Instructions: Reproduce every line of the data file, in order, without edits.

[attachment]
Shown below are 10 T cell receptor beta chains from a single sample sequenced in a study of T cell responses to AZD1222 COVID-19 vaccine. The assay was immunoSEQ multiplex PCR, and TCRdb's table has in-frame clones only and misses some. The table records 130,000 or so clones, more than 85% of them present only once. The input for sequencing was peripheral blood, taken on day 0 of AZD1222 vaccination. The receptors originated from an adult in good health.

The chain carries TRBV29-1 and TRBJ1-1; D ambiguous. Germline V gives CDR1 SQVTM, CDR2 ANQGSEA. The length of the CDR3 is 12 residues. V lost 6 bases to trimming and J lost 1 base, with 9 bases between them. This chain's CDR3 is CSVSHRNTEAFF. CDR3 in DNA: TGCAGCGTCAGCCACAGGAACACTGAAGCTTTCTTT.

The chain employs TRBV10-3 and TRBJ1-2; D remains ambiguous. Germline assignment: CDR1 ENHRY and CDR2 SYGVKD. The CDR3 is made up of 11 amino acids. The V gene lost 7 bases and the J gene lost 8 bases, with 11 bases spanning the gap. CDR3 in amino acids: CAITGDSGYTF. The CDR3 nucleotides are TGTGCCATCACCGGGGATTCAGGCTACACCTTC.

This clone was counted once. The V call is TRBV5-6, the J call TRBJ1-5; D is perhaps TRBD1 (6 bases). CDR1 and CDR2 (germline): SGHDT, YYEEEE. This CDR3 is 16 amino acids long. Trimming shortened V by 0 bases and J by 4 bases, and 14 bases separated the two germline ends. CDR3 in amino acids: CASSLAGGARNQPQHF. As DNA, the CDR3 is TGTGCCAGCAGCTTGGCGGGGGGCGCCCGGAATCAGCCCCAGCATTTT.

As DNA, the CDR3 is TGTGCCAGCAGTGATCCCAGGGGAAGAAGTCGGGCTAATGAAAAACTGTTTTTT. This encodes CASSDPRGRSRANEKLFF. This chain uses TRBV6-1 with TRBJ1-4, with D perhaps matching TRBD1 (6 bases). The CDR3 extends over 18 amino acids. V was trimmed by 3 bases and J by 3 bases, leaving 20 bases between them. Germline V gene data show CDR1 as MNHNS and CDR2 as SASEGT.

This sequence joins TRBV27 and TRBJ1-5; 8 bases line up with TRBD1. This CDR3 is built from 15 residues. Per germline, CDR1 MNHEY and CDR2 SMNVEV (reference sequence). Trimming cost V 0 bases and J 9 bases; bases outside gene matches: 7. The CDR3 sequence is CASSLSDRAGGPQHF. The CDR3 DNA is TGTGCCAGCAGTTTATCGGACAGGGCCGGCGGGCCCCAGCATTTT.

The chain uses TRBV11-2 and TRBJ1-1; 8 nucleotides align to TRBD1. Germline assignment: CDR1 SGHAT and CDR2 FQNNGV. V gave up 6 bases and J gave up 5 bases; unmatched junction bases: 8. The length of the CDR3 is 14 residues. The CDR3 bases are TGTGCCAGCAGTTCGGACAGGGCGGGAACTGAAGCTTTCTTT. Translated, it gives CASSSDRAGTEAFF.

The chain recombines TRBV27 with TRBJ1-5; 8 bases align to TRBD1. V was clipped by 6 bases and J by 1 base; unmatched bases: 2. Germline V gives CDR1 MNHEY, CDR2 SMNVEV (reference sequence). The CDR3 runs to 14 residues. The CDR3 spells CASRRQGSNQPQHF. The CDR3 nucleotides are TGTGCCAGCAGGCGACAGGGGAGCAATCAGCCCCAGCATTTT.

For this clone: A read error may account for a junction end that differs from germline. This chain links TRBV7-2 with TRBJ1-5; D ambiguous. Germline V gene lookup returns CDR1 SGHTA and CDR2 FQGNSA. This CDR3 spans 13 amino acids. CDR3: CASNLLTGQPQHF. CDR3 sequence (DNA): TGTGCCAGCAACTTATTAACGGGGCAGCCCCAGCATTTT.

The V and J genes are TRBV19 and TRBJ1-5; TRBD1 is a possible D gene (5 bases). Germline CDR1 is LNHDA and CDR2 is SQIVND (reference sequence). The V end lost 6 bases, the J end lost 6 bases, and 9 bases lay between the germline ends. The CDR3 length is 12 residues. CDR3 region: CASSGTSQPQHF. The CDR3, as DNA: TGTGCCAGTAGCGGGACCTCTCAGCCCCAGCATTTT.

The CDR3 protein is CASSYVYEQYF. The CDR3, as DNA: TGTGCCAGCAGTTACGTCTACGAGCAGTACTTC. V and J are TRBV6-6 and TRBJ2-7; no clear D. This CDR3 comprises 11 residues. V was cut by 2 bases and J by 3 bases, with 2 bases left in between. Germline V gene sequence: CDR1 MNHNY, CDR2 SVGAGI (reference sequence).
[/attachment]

Shown below are 10 T cell receptor beta chains from a single sample sequenced in a study of T cell responses to AZD1222 COVID-19 vaccine. The assay was immunoSEQ multiplex PCR, and TCRdb's table has in-frame clones only and misses some. The table records 130,000 or so clones, more than 85% of them present only once. The input for sequencing was peripheral blood, taken on day 0 of AZD1222 vaccination. The receptors originated from an adult in good health.

The chain carries TRBV29-1 and TRBJ1-1; D ambiguous. Germline V gives CDR1 SQVTM, CDR2 ANQGSEA. The length of the CDR3 is 12 residues. V lost 6 bases to trimming and J lost 1 base, with 9 bases between them. This chain's CDR3 is CSVSHRNTEAFF. CDR3 in DNA: TGCAGCGTCAGCCACAGGAACACTGAAGCTTTCTTT.

The chain employs TRBV10-3 and TRBJ1-2; D remains ambiguous. Germline assignment: CDR1 ENHRY and CDR2 SYGVKD. The CDR3 is made up of 11 amino acids. The V gene lost 7 bases and the J gene lost 8 bases, with 11 bases spanning the gap. CDR3 in amino acids: CAITGDSGYTF. The CDR3 nucleotides are TGTGCCATCACCGGGGATTCAGGCTACACCTTC.

This clone was counted once. The V call is TRBV5-6, the J call TRBJ1-5; D is perhaps TRBD1 (6 bases). CDR1 and CDR2 (germline): SGHDT, YYEEEE. This CDR3 is 16 amino acids long. Trimming shortened V by 0 bases and J by 4 bases, and 14 bases separated the two germline ends. CDR3 in amino acids: CASSLAGGARNQPQHF. As DNA, the CDR3 is TGTGCCAGCAGCTTGGCGGGGGGCGCCCGGAATCAGCCCCAGCATTTT.

As DNA, the CDR3 is TGTGCCAGCAGTGATCCCAGGGGAAGAAGTCGGGCTAATGAAAAACTGTTTTTT. This encodes CASSDPRGRSRANEKLFF. This chain uses TRBV6-1 with TRBJ1-4, with D perhaps matching TRBD1 (6 bases). The CDR3 extends over 18 amino acids. V was trimmed by 3 bases and J by 3 bases, leaving 20 bases between them. Germline V gene data show CDR1 as MNHNS and CDR2 as SASEGT.

This sequence joins TRBV27 and TRBJ1-5; 8 bases line up with TRBD1. This CDR3 is built from 15 residues. Per germline, CDR1 MNHEY and CDR2 SMNVEV (reference sequence). Trimming cost V 0 bases and J 9 bases; bases outside gene matches: 7. The CDR3 sequence is CASSLSDRAGGPQHF. The CDR3 DNA is TGTGCCAGCAGTTTATCGGACAGGGCCGGCGGGCCCCAGCATTTT.

The chain uses TRBV11-2 and TRBJ1-1; 8 nucleotides align to TRBD1. Germline assignment: CDR1 SGHAT and CDR2 FQNNGV. V gave up 6 bases and J gave up 5 bases; unmatched junction bases: 8. The length of the CDR3 is 14 residues. The CDR3 bases are TGTGCCAGCAGTTCGGACAGGGCGGGAACTGAAGCTTTCTTT. Translated, it gives CASSSDRAGTEAFF.

The chain recombines TRBV27 with TRBJ1-5; 8 bases align to TRBD1. V was clipped by 6 bases and J by 1 base; unmatched bases: 2. Germline V gives CDR1 MNHEY, CDR2 SMNVEV (reference sequence). The CDR3 runs to 14 residues. The CDR3 spells CASRRQGSNQPQHF. The CDR3 nucleotides are TGTGCCAGCAGGCGACAGGGGAGCAATCAGCCCCAGCATTTT.

For this clone: A read error may account for a junction end that differs from germline. This chain links TRBV7-2 with TRBJ1-5; D ambiguous. Germline V gene lookup returns CDR1 SGHTA and CDR2 FQGNSA. This CDR3 spans 13 amino acids. CDR3: CASNLLTGQPQHF. CDR3 sequence (DNA): TGTGCCAGCAACTTATTAACGGGGCAGCCCCAGCATTTT.

The V and J genes are TRBV19 and TRBJ1-5; TRBD1 is a possible D gene (5 bases). Germline CDR1 is LNHDA and CDR2 is SQIVND (reference sequence). The V end lost 6 bases, the J end lost 6 bases, and 9 bases lay between the germline ends. The CDR3 length is 12 residues. CDR3 region: CASSGTSQPQHF. The CDR3, as DNA: TGTGCCAGTAGCGGGACCTCTCAGCCCCAGCATTTT.

The CDR3 protein is CASSYVYEQYF. The CDR3, as DNA: TGTGCCAGCAGTTACGTCTACGAGCAGTACTTC. V and J are TRBV6-6 and TRBJ2-7; no clear D. This CDR3 comprises 11 residues. V was cut by 2 bases and J by 3 bases, with 2 bases left in between. Germline V gene sequence: CDR1 MNHNY, CDR2 SVGAGI (reference sequence).